China Healthcare Market
In most countries around the world, healthcare is one of the most thriving and lucrative sectors of the economy and China is no different. With high levels of growth due to an increase in household incomes, China’s healthcare industry is one of the largest sectors of GDP for the country. China’s strong manufacturing, technology, and research industries make it a priority area of investment for both the government as well as private investors. Here we explore what China’s healthcare sector comprises of, the various areas of investment and more.
Investment in China’s healthcare industry can take various forms such as investing in shares of existing Chinese businesses, expanding Western businesses into China by adding a foreign office or manufacturing plant, or establishing an entirely new foreign-owned enterprise in China. As a priority area of investment, there are several sub-sections of the healthcare market worth exploring for investors. Each has its own strengths and economic outlooks for the coming decades.
China has a dual healthcare system. China firstly offers free public healthcare, which is covered by the country’s social insurance plan. Public healthcare is available to the majority of Chinese nationals, and in some cases to expat residents as well, with basic healthcare at public hospitals being free.
There are also specialty and private hospitals, as well as private wards within certain public hospitals. Private healthcare is generally used by those who have private insurance or who can afford it, as well as for expats and foreigners who come to China, especially for medical care. Because of this, they usually offer a higher standard of care, specialty medicine and more specialized areas of practice, such as cosmetic surgery.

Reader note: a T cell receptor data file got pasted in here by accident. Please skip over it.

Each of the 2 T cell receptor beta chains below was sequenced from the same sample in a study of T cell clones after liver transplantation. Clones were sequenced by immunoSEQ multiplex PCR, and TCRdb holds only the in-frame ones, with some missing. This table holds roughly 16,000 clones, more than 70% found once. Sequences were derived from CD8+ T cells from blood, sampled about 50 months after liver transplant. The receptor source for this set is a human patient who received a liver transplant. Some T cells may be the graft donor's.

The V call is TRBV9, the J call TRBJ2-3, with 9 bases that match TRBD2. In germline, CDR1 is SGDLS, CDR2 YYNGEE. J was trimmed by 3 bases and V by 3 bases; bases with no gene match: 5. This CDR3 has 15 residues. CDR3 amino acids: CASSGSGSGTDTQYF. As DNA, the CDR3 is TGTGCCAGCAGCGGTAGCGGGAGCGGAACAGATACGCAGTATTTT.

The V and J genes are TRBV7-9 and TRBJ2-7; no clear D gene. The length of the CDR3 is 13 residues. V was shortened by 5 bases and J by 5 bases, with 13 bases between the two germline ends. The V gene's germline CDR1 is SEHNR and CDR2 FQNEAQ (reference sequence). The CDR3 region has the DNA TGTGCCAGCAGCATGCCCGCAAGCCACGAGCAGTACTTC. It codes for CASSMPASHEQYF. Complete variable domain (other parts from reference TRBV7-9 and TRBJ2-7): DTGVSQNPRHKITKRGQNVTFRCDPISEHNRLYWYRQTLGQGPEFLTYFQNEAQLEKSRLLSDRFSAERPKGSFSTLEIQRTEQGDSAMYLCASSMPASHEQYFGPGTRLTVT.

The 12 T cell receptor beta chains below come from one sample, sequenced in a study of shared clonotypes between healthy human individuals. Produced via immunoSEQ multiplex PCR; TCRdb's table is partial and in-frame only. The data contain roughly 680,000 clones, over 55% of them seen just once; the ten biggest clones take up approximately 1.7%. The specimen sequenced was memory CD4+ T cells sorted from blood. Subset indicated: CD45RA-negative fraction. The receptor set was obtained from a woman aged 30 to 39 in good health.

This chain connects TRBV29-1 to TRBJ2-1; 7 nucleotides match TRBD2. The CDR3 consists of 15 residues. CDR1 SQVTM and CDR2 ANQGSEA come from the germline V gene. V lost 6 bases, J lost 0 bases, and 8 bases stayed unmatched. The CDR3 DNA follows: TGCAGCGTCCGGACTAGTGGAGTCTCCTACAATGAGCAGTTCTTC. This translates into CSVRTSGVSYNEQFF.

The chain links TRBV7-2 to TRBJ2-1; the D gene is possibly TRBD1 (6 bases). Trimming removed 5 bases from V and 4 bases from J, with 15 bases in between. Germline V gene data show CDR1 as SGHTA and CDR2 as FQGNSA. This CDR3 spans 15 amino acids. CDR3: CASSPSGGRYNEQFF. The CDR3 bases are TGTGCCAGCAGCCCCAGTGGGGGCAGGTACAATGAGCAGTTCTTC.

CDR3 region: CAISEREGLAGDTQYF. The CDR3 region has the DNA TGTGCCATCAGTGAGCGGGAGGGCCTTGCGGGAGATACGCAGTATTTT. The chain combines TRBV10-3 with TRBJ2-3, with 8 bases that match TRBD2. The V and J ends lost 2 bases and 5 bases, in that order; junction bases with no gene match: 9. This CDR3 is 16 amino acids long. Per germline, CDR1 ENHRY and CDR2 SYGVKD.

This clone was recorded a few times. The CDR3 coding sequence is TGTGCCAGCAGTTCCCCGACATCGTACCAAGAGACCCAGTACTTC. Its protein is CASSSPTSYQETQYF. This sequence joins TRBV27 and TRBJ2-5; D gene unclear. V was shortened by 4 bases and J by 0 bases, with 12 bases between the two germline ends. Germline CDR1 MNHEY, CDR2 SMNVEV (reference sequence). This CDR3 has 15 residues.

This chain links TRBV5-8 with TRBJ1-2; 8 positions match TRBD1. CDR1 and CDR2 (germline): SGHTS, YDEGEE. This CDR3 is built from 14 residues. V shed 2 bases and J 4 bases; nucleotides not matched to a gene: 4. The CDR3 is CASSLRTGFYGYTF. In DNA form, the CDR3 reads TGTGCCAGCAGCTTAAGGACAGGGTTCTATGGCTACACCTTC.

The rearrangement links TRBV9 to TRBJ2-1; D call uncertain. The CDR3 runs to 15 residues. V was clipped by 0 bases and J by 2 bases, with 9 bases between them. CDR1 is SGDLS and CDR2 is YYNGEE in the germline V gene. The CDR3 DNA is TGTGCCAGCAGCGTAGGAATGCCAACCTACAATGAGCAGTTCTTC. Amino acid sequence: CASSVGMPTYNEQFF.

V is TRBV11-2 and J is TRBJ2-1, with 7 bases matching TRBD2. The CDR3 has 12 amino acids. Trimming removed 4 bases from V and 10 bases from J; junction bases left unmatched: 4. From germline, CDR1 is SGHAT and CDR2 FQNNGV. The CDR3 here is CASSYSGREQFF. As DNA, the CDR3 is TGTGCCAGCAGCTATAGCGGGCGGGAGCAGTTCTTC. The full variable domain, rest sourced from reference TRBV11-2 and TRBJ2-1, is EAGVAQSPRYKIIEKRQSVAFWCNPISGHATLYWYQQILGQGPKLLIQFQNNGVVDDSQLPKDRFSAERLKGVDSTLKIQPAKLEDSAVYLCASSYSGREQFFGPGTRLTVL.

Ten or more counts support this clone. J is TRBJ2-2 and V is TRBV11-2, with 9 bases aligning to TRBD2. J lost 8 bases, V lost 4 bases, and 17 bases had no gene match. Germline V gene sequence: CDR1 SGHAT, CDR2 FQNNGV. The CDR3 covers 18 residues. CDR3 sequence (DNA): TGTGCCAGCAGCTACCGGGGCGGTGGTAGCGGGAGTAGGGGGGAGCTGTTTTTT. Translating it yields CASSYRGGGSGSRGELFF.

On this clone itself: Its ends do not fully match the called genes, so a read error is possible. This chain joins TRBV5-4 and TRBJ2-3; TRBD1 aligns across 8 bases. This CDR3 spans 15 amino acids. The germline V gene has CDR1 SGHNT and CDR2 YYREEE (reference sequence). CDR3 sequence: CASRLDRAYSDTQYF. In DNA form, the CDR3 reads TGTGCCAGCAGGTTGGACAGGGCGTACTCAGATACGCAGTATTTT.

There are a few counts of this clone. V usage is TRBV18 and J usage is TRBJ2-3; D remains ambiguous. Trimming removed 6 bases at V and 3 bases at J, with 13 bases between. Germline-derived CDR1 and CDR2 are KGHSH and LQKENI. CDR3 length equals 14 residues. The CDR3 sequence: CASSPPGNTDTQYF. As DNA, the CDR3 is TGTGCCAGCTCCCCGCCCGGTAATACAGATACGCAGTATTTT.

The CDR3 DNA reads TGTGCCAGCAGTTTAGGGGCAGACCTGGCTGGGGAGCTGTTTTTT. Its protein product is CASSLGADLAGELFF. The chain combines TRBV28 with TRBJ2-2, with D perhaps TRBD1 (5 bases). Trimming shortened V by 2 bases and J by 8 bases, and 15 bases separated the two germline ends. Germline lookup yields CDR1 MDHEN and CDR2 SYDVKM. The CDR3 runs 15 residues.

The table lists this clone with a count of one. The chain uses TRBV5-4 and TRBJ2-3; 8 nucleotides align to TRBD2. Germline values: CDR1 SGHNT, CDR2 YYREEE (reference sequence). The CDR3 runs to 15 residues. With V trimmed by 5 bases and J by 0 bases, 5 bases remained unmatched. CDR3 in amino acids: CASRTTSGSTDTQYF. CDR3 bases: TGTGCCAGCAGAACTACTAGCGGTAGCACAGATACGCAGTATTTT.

Chinese public healthcare comprises of the largest part of the sector and is significantly larger than private healthcare. An example of this is illustrated by the fact that out of all hospital visits in China in 2021, 84% were to public hospitals and clinics. While access to public hospitals is easier in urban, rather than rural areas, China’s public healthcare system is still able to reach approximately 90% of China’s population through smaller outpatient facilities and clinics in villages.
Chinese public hospitals not only remain dominant because of size, but due to strong government backing they also retain an overall strong talent pool and have access to resources. With China’s changing demographic however, public hospitals will be required to cut costs and improve efficiency, in order to maintain the aging population.
Public hospitals are also the largest buyers of Chinese medical equipment. This illustrates how the different parts of the Chinese healthcare market intertwine and connect. Due to such practices, foreign businesses who might want to enter the market and import their medical equipment into China may run experience difficulty on various levels, as Chinese regulations often require that their state-run hospitals must buy the majority of their supplies from Chinese sources.